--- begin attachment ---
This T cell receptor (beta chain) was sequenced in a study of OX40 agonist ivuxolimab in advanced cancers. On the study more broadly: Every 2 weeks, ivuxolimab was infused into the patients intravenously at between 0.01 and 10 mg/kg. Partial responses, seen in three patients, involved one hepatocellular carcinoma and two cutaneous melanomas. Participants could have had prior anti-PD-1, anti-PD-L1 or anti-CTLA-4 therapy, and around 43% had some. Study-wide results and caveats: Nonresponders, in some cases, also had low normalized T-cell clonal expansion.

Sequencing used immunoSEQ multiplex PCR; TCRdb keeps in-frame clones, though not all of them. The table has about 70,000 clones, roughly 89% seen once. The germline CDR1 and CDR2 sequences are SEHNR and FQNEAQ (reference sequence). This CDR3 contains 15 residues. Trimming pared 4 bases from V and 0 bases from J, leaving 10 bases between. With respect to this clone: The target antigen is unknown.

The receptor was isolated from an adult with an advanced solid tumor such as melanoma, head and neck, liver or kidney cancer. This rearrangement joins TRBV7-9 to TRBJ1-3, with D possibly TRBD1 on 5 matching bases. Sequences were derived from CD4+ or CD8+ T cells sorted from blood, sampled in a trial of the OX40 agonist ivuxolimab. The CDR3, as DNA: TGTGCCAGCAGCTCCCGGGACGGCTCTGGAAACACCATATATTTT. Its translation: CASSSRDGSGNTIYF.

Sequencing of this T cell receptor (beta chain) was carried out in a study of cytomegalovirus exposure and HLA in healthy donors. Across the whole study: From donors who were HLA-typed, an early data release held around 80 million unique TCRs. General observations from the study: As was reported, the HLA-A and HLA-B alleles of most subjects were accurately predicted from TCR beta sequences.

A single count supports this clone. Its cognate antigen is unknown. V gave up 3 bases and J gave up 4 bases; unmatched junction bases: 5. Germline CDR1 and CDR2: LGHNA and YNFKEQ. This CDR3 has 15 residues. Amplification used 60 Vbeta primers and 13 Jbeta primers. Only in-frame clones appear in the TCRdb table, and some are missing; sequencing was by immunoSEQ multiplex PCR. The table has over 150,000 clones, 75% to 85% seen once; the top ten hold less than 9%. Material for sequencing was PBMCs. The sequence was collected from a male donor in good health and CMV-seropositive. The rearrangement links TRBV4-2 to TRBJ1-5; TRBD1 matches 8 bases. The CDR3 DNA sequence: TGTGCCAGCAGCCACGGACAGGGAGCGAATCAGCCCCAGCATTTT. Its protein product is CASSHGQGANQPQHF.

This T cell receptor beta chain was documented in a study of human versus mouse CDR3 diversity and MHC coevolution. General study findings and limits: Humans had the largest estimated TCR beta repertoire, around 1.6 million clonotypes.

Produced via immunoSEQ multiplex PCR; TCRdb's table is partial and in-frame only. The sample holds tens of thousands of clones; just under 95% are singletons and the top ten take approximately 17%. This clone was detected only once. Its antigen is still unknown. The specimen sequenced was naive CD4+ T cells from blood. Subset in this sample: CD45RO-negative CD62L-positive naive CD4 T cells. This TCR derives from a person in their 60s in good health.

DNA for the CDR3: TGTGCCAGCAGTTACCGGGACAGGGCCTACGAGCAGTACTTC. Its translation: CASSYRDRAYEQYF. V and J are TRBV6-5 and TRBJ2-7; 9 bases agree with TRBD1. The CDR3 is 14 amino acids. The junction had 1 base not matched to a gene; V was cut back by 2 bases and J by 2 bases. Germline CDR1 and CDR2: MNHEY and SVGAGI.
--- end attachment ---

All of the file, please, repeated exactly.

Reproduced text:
This T cell receptor (beta chain) was sequenced in a study of OX40 agonist ivuxolimab in advanced cancers. On the study more broadly: Every 2 weeks, ivuxolimab was infused into the patients intravenously at between 0.01 and 10 mg/kg. Partial responses, seen in three patients, involved one hepatocellular carcinoma and two cutaneous melanomas. Participants could have had prior anti-PD-1, anti-PD-L1 or anti-CTLA-4 therapy, and around 43% had some. Study-wide results and caveats: Nonresponders, in some cases, also had low normalized T-cell clonal expansion.

Sequencing used immunoSEQ multiplex PCR; TCRdb keeps in-frame clones, though not all of them. The table has about 70,000 clones, roughly 89% seen once. The germline CDR1 and CDR2 sequences are SEHNR and FQNEAQ (reference sequence). This CDR3 contains 15 residues. Trimming pared 4 bases from V and 0 bases from J, leaving 10 bases between. With respect to this clone: The target antigen is unknown.

The receptor was isolated from an adult with an advanced solid tumor such as melanoma, head and neck, liver or kidney cancer. This rearrangement joins TRBV7-9 to TRBJ1-3, with D possibly TRBD1 on 5 matching bases. Sequences were derived from CD4+ or CD8+ T cells sorted from blood, sampled in a trial of the OX40 agonist ivuxolimab. The CDR3, as DNA: TGTGCCAGCAGCTCCCGGGACGGCTCTGGAAACACCATATATTTT. Its translation: CASSSRDGSGNTIYF.

Sequencing of this T cell receptor (beta chain) was carried out in a study of cytomegalovirus exposure and HLA in healthy donors. Across the whole study: From donors who were HLA-typed, an early data release held around 80 million unique TCRs. General observations from the study: As was reported, the HLA-A and HLA-B alleles of most subjects were accurately predicted from TCR beta sequences.

A single count supports this clone. Its cognate antigen is unknown. V gave up 3 bases and J gave up 4 bases; unmatched junction bases: 5. Germline CDR1 and CDR2: LGHNA and YNFKEQ. This CDR3 has 15 residues. Amplification used 60 Vbeta primers and 13 Jbeta primers. Only in-frame clones appear in the TCRdb table, and some are missing; sequencing was by immunoSEQ multiplex PCR. The table has over 150,000 clones, 75% to 85% seen once; the top ten hold less than 9%. Material for sequencing was PBMCs. The sequence was collected from a male donor in good health and CMV-seropositive. The rearrangement links TRBV4-2 to TRBJ1-5; TRBD1 matches 8 bases. The CDR3 DNA sequence: TGTGCCAGCAGCCACGGACAGGGAGCGAATCAGCCCCAGCATTTT. Its protein product is CASSHGQGANQPQHF.

This T cell receptor beta chain was documented in a study of human versus mouse CDR3 diversity and MHC coevolution. General study findings and limits: Humans had the largest estimated TCR beta repertoire, around 1.6 million clonotypes.

Produced via immunoSEQ multiplex PCR; TCRdb's table is partial and in-frame only. The sample holds tens of thousands of clones; just under 95% are singletons and the top ten take approximately 17%. This clone was detected only once. Its antigen is still unknown. The specimen sequenced was naive CD4+ T cells from blood. Subset in this sample: CD45RO-negative CD62L-positive naive CD4 T cells. This TCR derives from a person in their 60s in good health.

DNA for the CDR3: TGTGCCAGCAGTTACCGGGACAGGGCCTACGAGCAGTACTTC. Its translation: CASSYRDRAYEQYF. V and J are TRBV6-5 and TRBJ2-7; 9 bases agree with TRBD1. The CDR3 is 14 amino acids. The junction had 1 base not matched to a gene; V was cut back by 2 bases and J by 2 bases. Germline CDR1 and CDR2: MNHEY and SVGAGI.